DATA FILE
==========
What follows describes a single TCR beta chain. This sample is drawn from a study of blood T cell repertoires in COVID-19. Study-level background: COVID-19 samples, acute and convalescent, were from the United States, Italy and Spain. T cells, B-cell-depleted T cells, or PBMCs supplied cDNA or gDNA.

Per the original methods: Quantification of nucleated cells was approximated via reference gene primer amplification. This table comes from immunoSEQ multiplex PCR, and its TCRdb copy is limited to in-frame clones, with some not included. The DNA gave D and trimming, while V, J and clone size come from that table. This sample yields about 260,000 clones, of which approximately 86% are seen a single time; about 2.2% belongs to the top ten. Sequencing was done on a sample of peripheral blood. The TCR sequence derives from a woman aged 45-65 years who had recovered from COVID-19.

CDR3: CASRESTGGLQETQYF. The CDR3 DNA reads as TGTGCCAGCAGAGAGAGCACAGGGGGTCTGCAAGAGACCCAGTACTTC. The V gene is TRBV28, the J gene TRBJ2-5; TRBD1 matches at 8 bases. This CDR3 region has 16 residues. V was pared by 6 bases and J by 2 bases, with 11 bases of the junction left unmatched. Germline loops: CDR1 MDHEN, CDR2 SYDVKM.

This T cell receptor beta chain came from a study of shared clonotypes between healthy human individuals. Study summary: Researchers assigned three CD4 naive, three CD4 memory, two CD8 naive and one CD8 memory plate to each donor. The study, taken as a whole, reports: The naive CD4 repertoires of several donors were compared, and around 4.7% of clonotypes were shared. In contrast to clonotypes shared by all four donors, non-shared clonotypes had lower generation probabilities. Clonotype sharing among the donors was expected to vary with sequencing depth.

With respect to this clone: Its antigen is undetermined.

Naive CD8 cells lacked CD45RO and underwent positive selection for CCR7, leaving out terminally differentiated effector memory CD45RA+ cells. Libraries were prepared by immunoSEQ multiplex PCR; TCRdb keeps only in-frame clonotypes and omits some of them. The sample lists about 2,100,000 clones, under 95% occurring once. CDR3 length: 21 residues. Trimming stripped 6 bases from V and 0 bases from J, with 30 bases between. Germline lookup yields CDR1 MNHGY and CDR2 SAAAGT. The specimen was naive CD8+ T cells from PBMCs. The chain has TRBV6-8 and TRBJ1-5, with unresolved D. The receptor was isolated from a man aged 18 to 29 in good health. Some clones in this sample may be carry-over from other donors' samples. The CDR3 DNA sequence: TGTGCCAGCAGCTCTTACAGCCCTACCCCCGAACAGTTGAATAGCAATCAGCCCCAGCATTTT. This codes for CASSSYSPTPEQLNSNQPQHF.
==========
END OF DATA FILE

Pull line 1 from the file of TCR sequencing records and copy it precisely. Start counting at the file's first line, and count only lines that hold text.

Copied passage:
What follows describes a single TCR beta chain. This sample is drawn from a study of blood T cell repertoires in COVID-19. Study-level background: COVID-19 samples, acute and convalescent, were from the United States, Italy and Spain. T cells, B-cell-depleted T cells, or PBMCs supplied cDNA or gDNA.